Stocking Table Salt for Survival

Stocking Table Salt for Survival

Table salt may seem like an odd item to stock up on. However, when you think about it, salt is pretty important for a number of uses. For one, it’s great for adding flavor to otherwise bland food. Even more, according to the Salt Association, the human body needs salt to regulate bodily functions and maintain overall fluid levels and balance.

Table salt has even more uses in survival situations. Let’s take a look.

Survival Uses

After you’ve used up all of your canned and processed food when SHTF, you can use table salt as a sodium supplement. Salt can also work as a toothpaste to keep up your dental hygiene. You can use salt to clean your cast iron cookware and get rid of any food bits that may be stuck as well.

If you butcher your own chickens, try rubbing salt onto the chicken’s skin to remove pin feathers; this process will save you a lot of time. You can also soak fish in salt water before you descale them as the salt will make the scales easier to remove.

Adding salt to the rinse water of your laundry will allow you to hang dry your clothes without worrying about them freezing; salt water doesn’t freeze at 32 degrees Fahrenheit like fresh water does. However, the water will still freeze at lower temperatures.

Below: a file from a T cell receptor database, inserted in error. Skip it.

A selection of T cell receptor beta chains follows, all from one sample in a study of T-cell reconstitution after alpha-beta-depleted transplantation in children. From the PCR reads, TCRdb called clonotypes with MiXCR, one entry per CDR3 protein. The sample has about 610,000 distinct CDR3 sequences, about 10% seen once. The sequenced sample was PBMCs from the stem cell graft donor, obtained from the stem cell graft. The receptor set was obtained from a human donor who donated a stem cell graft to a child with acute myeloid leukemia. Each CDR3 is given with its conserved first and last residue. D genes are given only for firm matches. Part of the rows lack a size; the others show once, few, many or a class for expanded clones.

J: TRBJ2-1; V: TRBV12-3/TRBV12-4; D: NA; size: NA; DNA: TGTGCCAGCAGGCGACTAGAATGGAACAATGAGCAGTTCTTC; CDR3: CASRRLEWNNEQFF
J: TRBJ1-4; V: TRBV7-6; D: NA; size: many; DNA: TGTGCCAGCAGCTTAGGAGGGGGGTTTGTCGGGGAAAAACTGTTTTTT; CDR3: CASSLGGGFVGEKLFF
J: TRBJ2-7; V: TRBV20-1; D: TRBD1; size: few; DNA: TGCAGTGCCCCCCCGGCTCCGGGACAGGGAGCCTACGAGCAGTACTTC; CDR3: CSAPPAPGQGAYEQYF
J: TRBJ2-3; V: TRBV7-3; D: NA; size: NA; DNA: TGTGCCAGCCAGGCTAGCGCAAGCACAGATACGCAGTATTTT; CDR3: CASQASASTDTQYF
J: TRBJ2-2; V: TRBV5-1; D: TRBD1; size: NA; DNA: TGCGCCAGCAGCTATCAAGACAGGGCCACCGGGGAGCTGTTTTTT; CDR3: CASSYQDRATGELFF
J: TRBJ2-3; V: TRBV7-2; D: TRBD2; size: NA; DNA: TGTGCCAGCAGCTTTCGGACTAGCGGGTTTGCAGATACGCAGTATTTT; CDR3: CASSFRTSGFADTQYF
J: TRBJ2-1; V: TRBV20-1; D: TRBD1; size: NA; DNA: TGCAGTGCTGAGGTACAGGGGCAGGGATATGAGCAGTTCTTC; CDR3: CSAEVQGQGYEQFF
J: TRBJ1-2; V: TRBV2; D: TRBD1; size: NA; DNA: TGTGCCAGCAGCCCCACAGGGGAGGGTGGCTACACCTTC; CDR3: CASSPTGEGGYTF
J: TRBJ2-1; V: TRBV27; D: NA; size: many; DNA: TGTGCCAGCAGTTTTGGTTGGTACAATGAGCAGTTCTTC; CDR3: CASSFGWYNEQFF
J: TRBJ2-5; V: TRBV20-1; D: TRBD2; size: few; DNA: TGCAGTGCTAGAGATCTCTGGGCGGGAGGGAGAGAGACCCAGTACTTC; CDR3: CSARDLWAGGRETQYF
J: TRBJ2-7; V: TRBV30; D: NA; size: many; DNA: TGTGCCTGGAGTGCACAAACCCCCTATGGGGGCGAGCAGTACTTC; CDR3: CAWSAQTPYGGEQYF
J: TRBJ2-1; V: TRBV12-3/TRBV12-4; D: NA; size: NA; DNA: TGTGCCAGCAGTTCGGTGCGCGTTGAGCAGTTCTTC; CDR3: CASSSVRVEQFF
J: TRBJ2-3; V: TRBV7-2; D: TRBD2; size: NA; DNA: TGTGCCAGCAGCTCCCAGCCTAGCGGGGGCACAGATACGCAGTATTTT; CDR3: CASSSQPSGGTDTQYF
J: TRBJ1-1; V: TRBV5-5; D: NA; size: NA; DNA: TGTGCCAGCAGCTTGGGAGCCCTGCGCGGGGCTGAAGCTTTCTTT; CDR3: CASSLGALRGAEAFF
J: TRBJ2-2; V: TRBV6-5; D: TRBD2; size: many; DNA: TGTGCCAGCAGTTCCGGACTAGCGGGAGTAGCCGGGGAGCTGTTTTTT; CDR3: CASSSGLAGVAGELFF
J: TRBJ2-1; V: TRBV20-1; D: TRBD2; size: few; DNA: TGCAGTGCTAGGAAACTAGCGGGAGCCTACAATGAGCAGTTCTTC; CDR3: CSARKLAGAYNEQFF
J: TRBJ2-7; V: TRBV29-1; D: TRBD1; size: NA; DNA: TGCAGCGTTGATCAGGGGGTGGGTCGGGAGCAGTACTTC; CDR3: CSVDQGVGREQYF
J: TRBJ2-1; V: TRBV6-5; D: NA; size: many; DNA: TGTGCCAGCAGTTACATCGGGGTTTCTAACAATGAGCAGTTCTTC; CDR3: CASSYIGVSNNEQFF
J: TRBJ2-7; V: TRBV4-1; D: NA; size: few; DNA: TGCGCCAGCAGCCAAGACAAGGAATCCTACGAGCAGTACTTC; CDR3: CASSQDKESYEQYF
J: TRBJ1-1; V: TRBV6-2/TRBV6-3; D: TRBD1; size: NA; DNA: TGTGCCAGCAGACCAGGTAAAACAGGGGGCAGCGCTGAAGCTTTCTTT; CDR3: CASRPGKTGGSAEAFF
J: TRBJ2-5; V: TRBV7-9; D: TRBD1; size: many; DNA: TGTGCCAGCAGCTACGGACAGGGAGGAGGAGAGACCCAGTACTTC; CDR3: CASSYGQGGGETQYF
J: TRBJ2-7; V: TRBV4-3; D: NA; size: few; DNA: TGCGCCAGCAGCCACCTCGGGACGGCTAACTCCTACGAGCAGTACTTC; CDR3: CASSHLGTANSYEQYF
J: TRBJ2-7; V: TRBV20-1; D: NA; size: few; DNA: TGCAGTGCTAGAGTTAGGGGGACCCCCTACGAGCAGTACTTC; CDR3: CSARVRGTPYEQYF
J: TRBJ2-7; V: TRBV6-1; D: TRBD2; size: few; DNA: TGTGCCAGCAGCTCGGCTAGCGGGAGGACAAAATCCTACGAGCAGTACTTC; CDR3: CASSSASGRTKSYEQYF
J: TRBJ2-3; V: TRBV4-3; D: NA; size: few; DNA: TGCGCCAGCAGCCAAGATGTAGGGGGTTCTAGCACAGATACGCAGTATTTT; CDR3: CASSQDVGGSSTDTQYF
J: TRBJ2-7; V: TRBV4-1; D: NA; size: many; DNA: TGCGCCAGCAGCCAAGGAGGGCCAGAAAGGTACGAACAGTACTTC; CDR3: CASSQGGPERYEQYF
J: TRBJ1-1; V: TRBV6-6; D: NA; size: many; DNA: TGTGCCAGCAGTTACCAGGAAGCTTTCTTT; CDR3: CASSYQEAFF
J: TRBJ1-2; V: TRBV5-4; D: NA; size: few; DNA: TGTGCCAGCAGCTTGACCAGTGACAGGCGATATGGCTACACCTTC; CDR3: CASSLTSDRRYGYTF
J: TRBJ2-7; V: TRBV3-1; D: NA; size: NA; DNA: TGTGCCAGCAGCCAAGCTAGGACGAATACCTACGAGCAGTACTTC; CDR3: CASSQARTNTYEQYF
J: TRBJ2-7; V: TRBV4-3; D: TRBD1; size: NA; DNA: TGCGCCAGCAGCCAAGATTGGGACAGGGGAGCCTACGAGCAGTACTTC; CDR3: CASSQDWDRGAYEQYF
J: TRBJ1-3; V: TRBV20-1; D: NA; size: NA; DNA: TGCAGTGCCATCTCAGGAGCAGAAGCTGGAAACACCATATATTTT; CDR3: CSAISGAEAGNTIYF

Salty Medicine

It may seem strange, but salt actually has its place for medical uses. For example, it can protect wounds by creating an uninhabitable environment for bacteria and other pathogens. Bee stings undoubtedly hurt, but you can wet the area immediately and pour salt over it to relieve the pain.

Mixed with warm water, salt can help relieve a sore throat if you gargle it several times throughout the day. If you mix 1/4 cup of baking soda with a 1/4 cup of salt and store it in an airtight container, you can add the mixture to warm, sterilized water for an effective nasal rinse. Use 1/4 teaspoon at a time.

Miscellaneous Uses

You can soak your feet in warm saltwater to relax. Or mix 3 pounds of salt with one gallon of soapy water and spray it over poison ivy plants to kill them. You can sprinkle salt along your doorways and windows to deter pests, such as ants, from entering your home. If you’re the supernatural type, you may want to use salt to keep spirits out as well.

Salt Storage

Salt is corrosive, so proper storage is essential. The best method of storing salt is putting it in vacuum-sealed bags and placing those bags into a plastic tote. Salt itself doesn’t necessarily go bad. However, moisture will ruin it. Be sure to add moisture absorbers in each bag of salt you store.

Looking for more survival uses for salt? Check out how salt can preserve meat and start preserving yours just as they did before the invention of refrigeration and processed foods.

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